29

ITEM 6.

RESERVED

31

ITEM 7.

MANAGEMENT’S DISCUSSION AND ANALYSIS OF FINANCIAL CONDITION AND RESULTS OF OPERATIONS

32

ITEM 7A.

QUANTITATIVE AND QUALITATIVE DISCLOSURES ABOUT MARKET RISK

38

ITEM 8.

FINANCIAL STATEMENTS AND SUPPLEMENTARY DATA

38

ITEM 9.

CHANGES IN AND DISAGREEMENTS WITH ACCOUNTANTS ON ACCOUNTING AND FINANCIAL DISCLOSURE

38

ITEM 9A.

CONTROLS AND PROCEDURES

38

ITEM 9B.

OTHER INFORMATION.

39

ITEM 9C.

DISCLOSURE REGARDING FOREIGN JURISDICTIONS THAT PREVENT INSPECTIONS

39

 

 

 

 

PART III

 

 

 

 

ITEM 10.

DIRECTORS, EXECUTIVE OFFICERS AND CORPORATE GOVERNANCE

40

ITEM 11.

EXECUTIVE COMPENSATION

40

ITEM 12.

SECURITY OWNERSHIP OF CERTAIN BENEFICIAL OWNERS AND MANAGEMENT AND RELATED STOCKHOLDER MATTERS

40

ITEM 13.

CERTAIN RELATIONSHIPS AND RELATED TRANSACTIONS, AND DIRECTOR INDEPENDENCE

40

ITEM 14.

PRINCIPAL ACCOUNTANT FEES AND SERVICES

40

 

 

 

 

PART IV

 

 

 

 

ITEM 15.

EXHIBITS AND FINANCIAL STATEMENT SCHEDULES

41

ITEM 16.

FORM 10-K SUMMARY

43

 

 

 

 

 

 

i


 

CAUTIONARY STATEMENT

CONCERNING FORWARD-LOOKING STATEMENTS

This report and the documents incorporated by reference in this report contain some “forward-looking statements” within the meaning of Section 27A of the Securities Act of 1933 and Section 21E of the Securities Exchange Act of 1934. Forward-looking statements concern possible or assumed future events, results and business outcomes. These statements often include words such as “believe,” “expect,” “anticipate,” “intend,” “plan,” “estimate,” “seek,” “will,” “may,” “project” or similar expressions. These statements are based on assumptions that we have made in light of our experience in the industry, as well as our perceptions of historical trends, current conditions, expected future developments and other factors we believe are appropriate under the circumstances.

As you read and consider this report, you should not place undue reliance on any forward-looking statements. You should understand that these statements involve substantial risk and uncertainty and are not guarantees of future performance or results. They depend on many factors that are discussed further under Item 1A (Risk Factors) below, including:

successful commercialization by organic light emitting diode (OLED) manufacturers of products incorporating our OLED technologies and materials and their continued willingness to utilize our OLED technologies and materials;
the adequacy of protections afforded to us by the patents that we own or license and the cost to us of maintaining, enforcing and defending those patents;
our ability to protect our patented and non-patented intellectual property;
our exposure to and ability to defend against third-party claims and challenges to our existing and future intellectual property rights;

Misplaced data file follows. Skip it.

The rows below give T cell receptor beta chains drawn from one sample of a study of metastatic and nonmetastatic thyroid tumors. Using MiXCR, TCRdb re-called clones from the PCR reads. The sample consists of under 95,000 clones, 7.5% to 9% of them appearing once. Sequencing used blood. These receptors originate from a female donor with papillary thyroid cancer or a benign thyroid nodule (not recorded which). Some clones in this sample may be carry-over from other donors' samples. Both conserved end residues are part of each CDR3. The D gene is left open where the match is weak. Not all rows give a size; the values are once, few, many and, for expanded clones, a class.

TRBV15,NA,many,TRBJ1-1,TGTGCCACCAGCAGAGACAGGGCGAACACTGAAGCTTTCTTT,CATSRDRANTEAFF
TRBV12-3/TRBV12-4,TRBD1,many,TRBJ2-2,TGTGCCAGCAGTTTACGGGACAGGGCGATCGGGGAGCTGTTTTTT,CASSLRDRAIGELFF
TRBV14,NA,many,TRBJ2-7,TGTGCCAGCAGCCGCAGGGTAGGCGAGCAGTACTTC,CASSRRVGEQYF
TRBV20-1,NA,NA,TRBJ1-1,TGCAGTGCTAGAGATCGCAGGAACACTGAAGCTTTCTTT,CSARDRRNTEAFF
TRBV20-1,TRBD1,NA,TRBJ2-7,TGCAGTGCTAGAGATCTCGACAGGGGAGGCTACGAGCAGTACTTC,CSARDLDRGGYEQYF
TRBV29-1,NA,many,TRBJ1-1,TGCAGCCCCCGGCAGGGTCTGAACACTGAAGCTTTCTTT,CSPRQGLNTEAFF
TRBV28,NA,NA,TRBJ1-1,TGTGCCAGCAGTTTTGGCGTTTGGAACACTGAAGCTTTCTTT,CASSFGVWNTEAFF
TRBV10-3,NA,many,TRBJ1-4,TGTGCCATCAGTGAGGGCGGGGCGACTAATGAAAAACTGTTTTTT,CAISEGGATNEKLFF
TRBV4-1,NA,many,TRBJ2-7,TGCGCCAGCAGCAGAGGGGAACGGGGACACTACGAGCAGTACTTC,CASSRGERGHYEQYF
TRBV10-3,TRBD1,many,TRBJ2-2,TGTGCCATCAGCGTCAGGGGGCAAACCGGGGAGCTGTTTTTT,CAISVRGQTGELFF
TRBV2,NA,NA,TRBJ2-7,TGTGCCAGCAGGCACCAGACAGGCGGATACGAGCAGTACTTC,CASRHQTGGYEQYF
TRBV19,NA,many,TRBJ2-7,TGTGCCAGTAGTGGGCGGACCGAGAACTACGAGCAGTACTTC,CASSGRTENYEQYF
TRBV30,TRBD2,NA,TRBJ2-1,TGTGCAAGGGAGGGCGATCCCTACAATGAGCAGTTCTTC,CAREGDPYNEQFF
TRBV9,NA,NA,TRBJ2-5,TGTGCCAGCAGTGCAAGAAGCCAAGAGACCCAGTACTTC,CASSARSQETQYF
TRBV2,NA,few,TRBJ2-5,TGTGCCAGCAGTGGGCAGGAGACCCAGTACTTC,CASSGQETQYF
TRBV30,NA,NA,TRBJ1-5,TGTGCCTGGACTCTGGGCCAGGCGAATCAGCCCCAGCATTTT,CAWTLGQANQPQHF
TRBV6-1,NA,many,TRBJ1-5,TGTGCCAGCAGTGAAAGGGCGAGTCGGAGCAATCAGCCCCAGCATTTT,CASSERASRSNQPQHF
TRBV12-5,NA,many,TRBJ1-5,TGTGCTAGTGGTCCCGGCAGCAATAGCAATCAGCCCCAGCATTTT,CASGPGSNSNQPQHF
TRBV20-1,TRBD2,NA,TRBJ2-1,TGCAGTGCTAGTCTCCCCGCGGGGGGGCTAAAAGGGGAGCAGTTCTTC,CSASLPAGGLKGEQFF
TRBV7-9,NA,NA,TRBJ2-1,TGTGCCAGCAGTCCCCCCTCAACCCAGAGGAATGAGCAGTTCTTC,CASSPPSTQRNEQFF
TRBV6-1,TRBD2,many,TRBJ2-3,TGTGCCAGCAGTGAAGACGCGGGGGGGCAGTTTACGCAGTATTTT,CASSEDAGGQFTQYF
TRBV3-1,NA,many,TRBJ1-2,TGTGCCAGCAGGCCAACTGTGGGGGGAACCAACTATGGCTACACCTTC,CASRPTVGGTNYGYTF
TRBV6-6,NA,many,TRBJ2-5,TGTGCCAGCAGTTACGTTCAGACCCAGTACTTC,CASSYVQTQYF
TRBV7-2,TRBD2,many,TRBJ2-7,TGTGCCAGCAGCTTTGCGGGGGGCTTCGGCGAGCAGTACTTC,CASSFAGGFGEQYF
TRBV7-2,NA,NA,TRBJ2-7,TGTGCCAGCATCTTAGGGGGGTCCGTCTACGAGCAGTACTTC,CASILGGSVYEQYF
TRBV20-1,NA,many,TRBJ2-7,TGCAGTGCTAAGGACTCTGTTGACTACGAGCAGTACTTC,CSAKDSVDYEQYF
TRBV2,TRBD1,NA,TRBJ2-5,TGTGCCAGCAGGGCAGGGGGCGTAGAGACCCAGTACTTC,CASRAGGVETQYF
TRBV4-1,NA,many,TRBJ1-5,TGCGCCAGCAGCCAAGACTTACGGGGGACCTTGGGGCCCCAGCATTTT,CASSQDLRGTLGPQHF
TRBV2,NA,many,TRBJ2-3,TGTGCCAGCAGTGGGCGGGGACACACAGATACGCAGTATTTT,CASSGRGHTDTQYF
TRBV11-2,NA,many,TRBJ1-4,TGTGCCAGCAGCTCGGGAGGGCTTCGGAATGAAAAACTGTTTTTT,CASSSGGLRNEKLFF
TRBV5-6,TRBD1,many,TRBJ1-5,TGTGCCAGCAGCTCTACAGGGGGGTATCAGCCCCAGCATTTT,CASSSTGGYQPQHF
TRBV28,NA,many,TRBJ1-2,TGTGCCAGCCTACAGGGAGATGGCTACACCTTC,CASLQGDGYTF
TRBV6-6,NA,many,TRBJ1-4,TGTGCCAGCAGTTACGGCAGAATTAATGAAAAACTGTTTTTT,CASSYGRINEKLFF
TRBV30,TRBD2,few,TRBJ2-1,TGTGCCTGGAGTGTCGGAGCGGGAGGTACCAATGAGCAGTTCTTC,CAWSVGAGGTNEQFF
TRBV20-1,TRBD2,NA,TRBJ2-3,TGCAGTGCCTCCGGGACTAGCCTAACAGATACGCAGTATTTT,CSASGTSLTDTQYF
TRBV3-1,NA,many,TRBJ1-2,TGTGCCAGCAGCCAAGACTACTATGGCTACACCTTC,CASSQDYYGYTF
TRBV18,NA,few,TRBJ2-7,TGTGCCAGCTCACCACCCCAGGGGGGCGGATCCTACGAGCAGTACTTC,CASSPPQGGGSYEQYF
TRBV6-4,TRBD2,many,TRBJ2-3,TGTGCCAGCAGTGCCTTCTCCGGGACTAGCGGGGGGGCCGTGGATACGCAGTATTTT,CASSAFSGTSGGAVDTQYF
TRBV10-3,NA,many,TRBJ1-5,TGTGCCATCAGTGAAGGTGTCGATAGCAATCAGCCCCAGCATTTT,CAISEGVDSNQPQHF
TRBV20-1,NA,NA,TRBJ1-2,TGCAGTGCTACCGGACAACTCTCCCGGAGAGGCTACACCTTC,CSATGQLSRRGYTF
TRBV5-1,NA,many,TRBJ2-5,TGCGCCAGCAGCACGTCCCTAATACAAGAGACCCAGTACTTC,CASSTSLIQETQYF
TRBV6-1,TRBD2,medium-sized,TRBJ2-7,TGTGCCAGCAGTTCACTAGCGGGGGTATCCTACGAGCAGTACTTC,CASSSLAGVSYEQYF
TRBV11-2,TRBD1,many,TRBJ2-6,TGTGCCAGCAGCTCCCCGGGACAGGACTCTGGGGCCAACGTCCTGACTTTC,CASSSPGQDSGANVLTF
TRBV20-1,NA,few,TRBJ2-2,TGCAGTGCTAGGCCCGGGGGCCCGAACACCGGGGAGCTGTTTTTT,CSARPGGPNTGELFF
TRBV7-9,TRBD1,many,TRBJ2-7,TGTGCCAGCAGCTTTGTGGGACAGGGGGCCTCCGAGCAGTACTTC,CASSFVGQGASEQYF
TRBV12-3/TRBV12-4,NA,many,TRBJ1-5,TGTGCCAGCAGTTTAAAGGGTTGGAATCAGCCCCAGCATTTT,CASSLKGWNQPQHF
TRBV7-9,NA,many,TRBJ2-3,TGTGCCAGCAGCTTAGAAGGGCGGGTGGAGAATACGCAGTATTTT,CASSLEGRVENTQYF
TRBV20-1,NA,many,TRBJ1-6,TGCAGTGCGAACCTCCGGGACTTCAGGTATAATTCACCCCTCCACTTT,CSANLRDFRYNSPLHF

our ability to maintain our competitive position following the expiration of our fundamental phosphorescent organic light-emitting diode (PHOLED) patents;
our ability to form and continue strategic relationships with manufacturers of OLED products;
the payments that we expect to receive under our existing contracts with OLED manufacturers and the terms of contracts that we expect to enter into with OLED manufacturers in the future;
the potential commercial applications of and future demand for our OLED technologies and materials, and of OLED products in general;
the stability of the global economy, consumer spending and global supply chains, as well as volatility in and disruption of financial markets;
our ability to offer and our customers’ willingness to continue to purchase our materials in the event of substantial increases in tariffs or export restrictions resulting from international trade or geopolitical disputes;
our customers' development and use of more efficient manufacturing processes and material processing protocols that result in the more efficient utilization of our materials, and therefore reduce their requirements for our materials;
the comparative advantages and disadvantages of our OLED technologies and materials versus existing and future competing technologies and materials;
the outcomes of our ongoing and future research and development activities, and those of others, relating to OLED technologies and materials;
our ability to acquire and supply OLED materials and technologies at cost competitive pricing;
our ability to compete against third parties with resources greater than ours and that are based in countries where our significant customers are located;
our ability to respond to and address malicious cybersecurity and IT infrastructure attacks;
our quarterly cash dividend policy;
our future OLED technology licensing and OLED material revenues and results of operations, including supply and demand for our OLED materials; and
general economic and market conditions, including impacts resulting from pandemic outbreaks and geopolitical risks and uncertainties given the international nature of our business.

1


 

Changes or developments in any of these areas could affect our financial results or results of operations and could cause actual results to differ materially from those contemplated by any forward-looking statements.